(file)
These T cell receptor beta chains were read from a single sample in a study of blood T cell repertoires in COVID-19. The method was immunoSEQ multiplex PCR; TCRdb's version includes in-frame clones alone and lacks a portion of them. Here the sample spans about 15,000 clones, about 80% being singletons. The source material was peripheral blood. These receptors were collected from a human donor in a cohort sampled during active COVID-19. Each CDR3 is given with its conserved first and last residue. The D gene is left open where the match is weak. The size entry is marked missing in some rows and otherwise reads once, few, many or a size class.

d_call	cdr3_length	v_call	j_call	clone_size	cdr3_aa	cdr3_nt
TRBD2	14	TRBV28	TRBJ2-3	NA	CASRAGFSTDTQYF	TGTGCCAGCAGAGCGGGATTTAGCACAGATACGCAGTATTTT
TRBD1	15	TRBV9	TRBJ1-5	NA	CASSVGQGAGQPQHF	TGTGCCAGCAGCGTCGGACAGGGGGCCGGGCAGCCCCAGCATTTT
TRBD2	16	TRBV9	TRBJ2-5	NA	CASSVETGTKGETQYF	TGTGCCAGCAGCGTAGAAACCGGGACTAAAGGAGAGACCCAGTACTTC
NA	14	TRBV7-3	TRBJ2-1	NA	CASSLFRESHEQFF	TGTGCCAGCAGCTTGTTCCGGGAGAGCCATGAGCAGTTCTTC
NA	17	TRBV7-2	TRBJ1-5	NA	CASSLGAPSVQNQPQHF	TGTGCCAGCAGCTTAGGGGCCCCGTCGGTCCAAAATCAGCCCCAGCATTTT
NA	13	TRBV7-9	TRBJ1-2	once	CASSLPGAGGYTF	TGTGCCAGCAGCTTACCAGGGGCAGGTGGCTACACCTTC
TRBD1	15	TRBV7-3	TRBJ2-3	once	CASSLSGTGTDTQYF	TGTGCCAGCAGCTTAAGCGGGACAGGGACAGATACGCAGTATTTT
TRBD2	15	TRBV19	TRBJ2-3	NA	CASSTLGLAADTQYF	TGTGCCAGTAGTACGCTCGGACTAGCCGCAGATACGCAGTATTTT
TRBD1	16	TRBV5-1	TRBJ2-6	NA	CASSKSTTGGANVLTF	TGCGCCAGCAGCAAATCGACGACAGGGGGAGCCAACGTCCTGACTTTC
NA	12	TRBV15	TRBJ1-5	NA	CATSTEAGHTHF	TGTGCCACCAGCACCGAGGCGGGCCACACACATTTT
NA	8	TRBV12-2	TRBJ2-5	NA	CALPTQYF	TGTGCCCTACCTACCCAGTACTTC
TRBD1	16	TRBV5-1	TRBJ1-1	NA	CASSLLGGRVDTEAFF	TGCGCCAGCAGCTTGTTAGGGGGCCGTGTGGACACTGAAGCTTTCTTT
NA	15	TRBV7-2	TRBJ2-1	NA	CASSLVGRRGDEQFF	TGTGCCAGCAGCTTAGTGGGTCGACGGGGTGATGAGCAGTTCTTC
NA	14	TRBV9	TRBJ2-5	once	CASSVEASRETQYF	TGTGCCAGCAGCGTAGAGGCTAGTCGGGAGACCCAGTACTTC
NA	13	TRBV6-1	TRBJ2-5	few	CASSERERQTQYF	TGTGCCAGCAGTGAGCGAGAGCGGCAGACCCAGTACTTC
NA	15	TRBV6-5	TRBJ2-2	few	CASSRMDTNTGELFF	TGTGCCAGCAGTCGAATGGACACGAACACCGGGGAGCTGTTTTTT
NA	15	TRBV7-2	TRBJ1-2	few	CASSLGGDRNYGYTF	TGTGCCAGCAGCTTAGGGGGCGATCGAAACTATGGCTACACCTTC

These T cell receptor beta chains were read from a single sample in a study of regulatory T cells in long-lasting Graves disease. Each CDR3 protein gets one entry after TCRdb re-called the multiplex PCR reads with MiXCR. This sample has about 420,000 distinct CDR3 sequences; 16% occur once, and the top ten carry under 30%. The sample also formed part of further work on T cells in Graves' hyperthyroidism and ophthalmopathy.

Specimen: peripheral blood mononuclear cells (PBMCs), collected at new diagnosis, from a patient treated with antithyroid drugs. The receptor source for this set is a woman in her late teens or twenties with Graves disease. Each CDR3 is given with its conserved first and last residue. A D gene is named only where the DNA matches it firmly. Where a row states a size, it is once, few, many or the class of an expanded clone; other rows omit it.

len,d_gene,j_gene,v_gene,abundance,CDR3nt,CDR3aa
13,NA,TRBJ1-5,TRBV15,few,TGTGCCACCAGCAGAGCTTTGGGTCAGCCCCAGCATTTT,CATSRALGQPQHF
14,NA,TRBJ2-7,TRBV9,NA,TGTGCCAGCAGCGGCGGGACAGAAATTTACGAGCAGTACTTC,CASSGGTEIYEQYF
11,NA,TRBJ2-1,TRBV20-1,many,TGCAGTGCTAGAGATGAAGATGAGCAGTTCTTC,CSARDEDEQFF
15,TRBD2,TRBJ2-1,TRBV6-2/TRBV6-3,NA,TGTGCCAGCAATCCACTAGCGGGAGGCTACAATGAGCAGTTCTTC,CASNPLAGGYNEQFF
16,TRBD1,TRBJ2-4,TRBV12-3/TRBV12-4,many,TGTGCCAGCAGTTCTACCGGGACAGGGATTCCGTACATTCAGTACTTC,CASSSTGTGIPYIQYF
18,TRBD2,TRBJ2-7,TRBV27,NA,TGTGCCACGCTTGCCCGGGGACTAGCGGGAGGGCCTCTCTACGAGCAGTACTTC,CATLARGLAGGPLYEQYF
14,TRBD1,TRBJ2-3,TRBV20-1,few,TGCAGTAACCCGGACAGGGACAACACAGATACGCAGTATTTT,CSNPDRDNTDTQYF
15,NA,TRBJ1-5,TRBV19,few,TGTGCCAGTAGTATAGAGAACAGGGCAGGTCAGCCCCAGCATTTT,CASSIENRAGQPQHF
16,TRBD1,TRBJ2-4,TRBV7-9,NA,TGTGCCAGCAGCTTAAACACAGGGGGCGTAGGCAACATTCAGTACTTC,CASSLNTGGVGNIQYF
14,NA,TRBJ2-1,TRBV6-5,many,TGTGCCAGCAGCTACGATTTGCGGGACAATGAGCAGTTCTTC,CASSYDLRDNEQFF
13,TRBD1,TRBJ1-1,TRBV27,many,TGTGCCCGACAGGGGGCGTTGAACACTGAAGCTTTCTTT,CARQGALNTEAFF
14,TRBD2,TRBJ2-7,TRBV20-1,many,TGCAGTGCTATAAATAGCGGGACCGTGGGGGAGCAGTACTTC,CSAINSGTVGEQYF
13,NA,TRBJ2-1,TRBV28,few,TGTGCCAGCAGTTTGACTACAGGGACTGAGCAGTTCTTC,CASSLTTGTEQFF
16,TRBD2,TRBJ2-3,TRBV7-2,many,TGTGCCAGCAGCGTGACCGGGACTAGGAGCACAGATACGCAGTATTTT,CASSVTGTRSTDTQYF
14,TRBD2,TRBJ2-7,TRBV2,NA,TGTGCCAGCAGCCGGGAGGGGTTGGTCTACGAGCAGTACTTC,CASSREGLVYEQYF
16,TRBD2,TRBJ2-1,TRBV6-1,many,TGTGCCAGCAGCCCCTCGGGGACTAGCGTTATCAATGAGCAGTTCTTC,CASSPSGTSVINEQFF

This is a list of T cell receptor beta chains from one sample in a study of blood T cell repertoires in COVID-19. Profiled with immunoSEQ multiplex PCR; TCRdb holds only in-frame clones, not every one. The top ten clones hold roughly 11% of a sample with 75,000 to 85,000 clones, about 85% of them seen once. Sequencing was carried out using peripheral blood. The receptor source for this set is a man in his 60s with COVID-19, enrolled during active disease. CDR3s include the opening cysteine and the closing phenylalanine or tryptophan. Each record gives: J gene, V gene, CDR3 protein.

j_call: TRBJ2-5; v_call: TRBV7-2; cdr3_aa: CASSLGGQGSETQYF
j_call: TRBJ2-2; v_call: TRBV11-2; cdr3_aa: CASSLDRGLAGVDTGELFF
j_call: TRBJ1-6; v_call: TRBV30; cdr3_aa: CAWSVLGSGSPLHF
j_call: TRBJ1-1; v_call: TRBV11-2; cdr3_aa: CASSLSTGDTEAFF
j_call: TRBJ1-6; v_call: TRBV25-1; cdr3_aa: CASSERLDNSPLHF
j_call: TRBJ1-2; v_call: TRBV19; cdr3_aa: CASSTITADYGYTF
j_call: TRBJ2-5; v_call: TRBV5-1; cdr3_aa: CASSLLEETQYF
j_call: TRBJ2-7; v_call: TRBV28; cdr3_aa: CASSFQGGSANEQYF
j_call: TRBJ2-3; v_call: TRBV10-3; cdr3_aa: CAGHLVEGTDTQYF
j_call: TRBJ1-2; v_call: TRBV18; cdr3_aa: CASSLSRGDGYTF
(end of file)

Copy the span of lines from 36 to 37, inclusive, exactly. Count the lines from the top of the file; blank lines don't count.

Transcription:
16,TRBD2,TRBJ2-3,TRBV7-2,many,TGTGCCAGCAGCGTGACCGGGACTAGGAGCACAGATACGCAGTATTTT,CASSVTGTRSTDTQYF
14,TRBD2,TRBJ2-7,TRBV2,NA,TGTGCCAGCAGCCGGGAGGGGTTGGTCTACGAGCAGTACTTC,CASSREGLVYEQYF